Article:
Owner of the photograph: Croatian State Archive (Hrvatski državni arhiv, HDA), Collection of theater photography of Mladen Grčević (HR-HDA-1424)

Bibliography:

Banović, Snježana. “Bela i Miroslav Krleža u NDH - Vedri repertoar kao cijena za život” (“Bela and Miroslav Krleža in the NDH - Bright Repertoire as the Price of Life”). In Intelektualci i rat 1939.-1947.: Zbornik radova s Desničinih susreta 2011. (Intellectuals and the War 1939–1947: Proceedings from the Meetings of the Desnica’s Gatherings in 2011), edited by Drago Roksandić and Ivana Cvijović Javorina, 9–24. Zagreb: Filozofski fakultet u Zagrebu, 2012.

Banović, Snježana. Država i njezino kazalište: Hrvatsko državno kazalište 1941. – 1945. (The State and Its Theatre: Croatian State Theatre 1941–1945). Zagreb: Profil, 2012.

Krleža, Miroslav. Dnevnik 3 (1933.-1942.) (The Diary, volume 3 (1933-1942)). Sarajevo: Oslobođenje, 1977.

Krležin gvozd. “Bela Krleža – televizijski prilog povodom obljetnice rođenja” (“Bela Krleža – Birth Anniversary Television Contribution”). Accessed September 21, 2022.  https://www.youtube.com/watch?v=5kU8rKN25DQ.

Puljizević, Jozo. “Jedna biografija - sto života: Bela Krleža o sebi i Miroslavu Krleži” (“One Biography – A Hundred Lives: Bela Krleža about Herself and Miroslav Krleža”). Vjesnik u srijedu (July 4, 1973): 24-26.

Partisan Circle Dances (part 1)

Partisan Circle Dances (part 1)

Iva Jelusic

Hey Kozara, hey Kozara, my thick woodland
You are hiding, you are hiding many a partisan.

How many, hey, how many are there on Kozara tree branches
There are even more, hey, even more young partisans.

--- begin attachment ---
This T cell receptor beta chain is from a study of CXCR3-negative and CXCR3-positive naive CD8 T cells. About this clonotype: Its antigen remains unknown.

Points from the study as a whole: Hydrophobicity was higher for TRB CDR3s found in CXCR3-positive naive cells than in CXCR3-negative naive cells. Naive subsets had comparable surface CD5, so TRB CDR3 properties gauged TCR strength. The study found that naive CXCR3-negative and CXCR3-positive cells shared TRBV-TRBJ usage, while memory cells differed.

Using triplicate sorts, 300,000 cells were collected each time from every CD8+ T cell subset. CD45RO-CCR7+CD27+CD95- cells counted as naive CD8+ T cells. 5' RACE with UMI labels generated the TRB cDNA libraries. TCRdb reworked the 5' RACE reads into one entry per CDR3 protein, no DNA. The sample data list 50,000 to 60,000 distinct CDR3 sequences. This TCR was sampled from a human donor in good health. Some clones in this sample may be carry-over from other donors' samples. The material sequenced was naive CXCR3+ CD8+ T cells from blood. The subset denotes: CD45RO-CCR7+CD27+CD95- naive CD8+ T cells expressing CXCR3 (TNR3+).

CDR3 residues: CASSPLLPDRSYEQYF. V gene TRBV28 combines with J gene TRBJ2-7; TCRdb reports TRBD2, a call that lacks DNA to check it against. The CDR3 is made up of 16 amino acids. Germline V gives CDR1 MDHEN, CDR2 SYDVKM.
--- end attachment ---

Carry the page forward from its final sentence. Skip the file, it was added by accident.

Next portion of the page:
How much, hey, how much is there on Kozara leaves
There are even more, hey, there are even more young communists.

These are some of the most famous verses sung by the Yugoslav partisan soldiers and their supporters during World War II. Their foundation is a short rhyming couplet appropriated from the popular folklore form known as bećarac. Every rhyming couplet is one unit, one independent poem. If the couplets had a similar theme, singers would sometimes put them together in order to create a new, longer poem, and sometimes singers omitted the couplets that, for instance, they could not remember.

The couplets acted as poetic comments on all life experiences, in both peace and war. The brevity of the couplets and familiarity of their form made it possible for everyone to understand the gist and participate in their further dissemination.

Partisan commentators thus established that:

Our struggle demands
That one sings when one dies
.

Women partisans often sung:

Who could've known last year, comrades,
That girls would become partisans
.

or

I’m your only daughter, oh, mother of mine
I am leaving you to carry a carabine
.

Of course, daily news – such as the standoff of the Nazi army before Stalingrad or the capitulation of Italy – were regularly commented on: